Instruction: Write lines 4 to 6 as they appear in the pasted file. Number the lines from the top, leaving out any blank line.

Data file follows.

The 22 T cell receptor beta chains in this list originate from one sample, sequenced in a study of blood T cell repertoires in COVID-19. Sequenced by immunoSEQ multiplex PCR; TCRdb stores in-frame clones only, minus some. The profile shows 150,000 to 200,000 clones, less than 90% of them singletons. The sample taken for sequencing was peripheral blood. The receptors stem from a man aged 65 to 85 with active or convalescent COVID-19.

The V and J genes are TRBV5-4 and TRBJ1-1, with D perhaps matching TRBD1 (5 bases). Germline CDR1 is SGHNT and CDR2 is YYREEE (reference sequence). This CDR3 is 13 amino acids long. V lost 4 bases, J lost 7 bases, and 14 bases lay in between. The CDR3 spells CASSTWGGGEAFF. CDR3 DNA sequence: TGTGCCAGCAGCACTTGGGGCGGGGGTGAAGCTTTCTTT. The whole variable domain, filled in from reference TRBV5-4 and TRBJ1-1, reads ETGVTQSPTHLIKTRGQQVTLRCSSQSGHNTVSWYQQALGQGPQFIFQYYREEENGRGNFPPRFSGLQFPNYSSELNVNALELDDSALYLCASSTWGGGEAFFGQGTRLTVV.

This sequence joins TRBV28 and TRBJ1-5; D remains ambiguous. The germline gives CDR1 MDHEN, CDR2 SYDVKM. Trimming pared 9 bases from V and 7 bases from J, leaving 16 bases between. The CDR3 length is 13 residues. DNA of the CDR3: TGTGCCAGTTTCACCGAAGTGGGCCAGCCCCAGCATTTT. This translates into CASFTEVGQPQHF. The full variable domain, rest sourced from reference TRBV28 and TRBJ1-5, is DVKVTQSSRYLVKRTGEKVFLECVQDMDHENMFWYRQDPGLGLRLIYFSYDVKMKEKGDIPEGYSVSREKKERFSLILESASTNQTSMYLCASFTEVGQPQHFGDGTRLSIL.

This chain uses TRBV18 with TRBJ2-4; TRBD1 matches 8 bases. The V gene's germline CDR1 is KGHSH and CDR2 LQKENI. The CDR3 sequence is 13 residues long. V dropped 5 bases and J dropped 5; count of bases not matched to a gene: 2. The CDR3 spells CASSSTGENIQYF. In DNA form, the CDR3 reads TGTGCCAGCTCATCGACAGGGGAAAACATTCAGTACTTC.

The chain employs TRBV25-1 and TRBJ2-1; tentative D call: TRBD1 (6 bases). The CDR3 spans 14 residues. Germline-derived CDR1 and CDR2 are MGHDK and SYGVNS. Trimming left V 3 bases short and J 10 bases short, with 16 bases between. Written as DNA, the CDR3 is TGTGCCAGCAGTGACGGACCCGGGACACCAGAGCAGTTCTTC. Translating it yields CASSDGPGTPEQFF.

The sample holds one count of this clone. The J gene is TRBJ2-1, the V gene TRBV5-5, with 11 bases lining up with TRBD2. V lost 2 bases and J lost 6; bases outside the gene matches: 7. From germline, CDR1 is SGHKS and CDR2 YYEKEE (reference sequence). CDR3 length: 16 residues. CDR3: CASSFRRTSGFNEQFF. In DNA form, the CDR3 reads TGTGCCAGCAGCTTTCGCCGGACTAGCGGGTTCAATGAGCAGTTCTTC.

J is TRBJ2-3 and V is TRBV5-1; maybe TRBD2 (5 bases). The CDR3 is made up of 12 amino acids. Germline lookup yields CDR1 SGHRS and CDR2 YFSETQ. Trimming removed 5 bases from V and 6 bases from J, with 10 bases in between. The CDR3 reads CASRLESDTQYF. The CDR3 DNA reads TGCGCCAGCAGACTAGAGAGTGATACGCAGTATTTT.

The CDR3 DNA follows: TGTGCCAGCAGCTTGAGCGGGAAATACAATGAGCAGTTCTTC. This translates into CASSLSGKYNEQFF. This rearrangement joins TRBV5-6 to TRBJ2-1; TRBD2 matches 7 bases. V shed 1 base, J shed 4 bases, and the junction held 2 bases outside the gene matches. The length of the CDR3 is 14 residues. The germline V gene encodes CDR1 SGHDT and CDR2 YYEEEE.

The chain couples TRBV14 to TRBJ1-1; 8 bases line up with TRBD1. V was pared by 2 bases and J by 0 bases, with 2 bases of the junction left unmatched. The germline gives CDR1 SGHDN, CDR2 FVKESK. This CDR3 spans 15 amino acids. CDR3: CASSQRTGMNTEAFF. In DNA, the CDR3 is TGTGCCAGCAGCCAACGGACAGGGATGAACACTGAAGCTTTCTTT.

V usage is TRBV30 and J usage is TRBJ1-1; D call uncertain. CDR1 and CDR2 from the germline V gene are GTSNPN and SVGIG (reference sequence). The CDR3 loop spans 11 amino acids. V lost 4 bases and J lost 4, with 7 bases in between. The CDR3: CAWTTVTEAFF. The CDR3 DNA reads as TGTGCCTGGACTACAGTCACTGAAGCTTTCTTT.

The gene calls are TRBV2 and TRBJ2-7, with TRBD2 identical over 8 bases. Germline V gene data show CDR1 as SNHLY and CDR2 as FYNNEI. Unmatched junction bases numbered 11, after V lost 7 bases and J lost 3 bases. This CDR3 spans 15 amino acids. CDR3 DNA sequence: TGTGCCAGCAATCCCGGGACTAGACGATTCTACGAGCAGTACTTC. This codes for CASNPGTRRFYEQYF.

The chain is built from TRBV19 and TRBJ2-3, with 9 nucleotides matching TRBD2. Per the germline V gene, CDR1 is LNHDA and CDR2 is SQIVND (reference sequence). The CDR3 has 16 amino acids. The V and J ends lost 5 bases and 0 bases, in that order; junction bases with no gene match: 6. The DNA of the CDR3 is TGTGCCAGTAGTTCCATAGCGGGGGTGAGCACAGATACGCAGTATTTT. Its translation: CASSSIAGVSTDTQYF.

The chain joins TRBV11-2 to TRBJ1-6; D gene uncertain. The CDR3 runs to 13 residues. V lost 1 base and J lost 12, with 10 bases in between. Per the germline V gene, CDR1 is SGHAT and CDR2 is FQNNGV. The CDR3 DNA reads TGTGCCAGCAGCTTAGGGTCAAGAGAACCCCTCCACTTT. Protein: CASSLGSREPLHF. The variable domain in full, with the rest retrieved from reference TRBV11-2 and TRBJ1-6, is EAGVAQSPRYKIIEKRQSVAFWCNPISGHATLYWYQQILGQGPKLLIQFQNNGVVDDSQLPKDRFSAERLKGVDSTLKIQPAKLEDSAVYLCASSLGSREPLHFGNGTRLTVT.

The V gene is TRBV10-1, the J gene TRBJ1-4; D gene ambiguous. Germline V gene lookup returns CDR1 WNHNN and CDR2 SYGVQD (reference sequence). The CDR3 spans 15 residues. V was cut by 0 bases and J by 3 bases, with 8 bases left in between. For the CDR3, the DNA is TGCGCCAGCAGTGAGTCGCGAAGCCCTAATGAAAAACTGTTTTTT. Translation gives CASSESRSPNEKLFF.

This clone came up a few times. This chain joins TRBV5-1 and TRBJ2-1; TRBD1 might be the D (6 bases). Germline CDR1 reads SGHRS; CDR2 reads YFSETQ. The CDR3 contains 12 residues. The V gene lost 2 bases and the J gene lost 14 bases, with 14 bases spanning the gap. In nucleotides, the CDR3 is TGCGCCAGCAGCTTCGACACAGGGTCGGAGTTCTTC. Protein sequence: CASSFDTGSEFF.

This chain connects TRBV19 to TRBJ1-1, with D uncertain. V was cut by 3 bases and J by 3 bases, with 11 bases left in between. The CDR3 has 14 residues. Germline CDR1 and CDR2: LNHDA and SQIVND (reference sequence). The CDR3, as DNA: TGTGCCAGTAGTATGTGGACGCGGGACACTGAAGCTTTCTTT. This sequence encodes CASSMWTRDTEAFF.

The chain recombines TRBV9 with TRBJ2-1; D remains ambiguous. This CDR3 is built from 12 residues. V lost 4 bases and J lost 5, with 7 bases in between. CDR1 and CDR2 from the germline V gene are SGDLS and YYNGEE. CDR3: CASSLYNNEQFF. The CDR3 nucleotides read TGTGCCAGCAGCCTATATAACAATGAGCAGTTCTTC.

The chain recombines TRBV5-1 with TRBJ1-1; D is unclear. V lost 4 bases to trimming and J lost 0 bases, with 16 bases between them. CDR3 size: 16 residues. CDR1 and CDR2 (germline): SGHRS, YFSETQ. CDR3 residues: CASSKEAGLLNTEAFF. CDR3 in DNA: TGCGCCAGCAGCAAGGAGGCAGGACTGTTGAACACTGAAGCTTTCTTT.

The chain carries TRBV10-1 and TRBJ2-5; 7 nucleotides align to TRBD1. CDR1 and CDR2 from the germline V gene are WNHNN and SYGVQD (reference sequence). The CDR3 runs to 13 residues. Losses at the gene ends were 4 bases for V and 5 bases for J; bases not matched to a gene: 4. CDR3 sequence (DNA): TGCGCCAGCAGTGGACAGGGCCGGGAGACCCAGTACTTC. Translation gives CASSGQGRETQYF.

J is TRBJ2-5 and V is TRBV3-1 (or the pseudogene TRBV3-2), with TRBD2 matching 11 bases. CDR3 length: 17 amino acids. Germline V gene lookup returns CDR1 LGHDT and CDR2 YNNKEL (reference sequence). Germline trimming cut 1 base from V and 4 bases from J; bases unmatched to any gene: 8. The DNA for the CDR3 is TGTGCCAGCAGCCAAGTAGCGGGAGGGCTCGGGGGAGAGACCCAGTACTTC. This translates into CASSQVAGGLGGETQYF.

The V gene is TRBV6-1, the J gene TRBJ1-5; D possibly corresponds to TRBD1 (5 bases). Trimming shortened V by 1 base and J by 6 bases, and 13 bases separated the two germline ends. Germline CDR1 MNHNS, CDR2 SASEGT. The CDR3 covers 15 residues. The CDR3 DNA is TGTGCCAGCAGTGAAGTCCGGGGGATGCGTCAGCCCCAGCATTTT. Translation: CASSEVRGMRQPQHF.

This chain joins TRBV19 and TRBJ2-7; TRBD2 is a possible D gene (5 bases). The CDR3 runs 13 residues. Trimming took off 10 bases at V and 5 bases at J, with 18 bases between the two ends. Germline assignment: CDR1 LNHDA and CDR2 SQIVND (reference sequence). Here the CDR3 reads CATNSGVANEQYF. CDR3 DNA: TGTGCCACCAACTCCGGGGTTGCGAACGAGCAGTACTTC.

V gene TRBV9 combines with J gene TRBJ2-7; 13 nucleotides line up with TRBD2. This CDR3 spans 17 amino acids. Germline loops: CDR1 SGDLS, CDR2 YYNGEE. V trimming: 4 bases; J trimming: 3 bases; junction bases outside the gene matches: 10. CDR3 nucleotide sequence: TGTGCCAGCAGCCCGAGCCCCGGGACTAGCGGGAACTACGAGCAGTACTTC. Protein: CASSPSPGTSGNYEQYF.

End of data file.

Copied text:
This chain uses TRBV18 with TRBJ2-4; TRBD1 matches 8 bases. The V gene's germline CDR1 is KGHSH and CDR2 LQKENI. The CDR3 sequence is 13 residues long. V dropped 5 bases and J dropped 5; count of bases not matched to a gene: 2. The CDR3 spells CASSSTGENIQYF. In DNA form, the CDR3 reads TGTGCCAGCTCATCGACAGGGGAAAACATTCAGTACTTC.

The chain employs TRBV25-1 and TRBJ2-1; tentative D call: TRBD1 (6 bases). The CDR3 spans 14 residues. Germline-derived CDR1 and CDR2 are MGHDK and SYGVNS. Trimming left V 3 bases short and J 10 bases short, with 16 bases between. Written as DNA, the CDR3 is TGTGCCAGCAGTGACGGACCCGGGACACCAGAGCAGTTCTTC. Translating it yields CASSDGPGTPEQFF.

The sample holds one count of this clone. The J gene is TRBJ2-1, the V gene TRBV5-5, with 11 bases lining up with TRBD2. V lost 2 bases and J lost 6; bases outside the gene matches: 7. From germline, CDR1 is SGHKS and CDR2 YYEKEE (reference sequence). CDR3 length: 16 residues. CDR3: CASSFRRTSGFNEQFF. In DNA form, the CDR3 reads TGTGCCAGCAGCTTTCGCCGGACTAGCGGGTTCAATGAGCAGTTCTTC.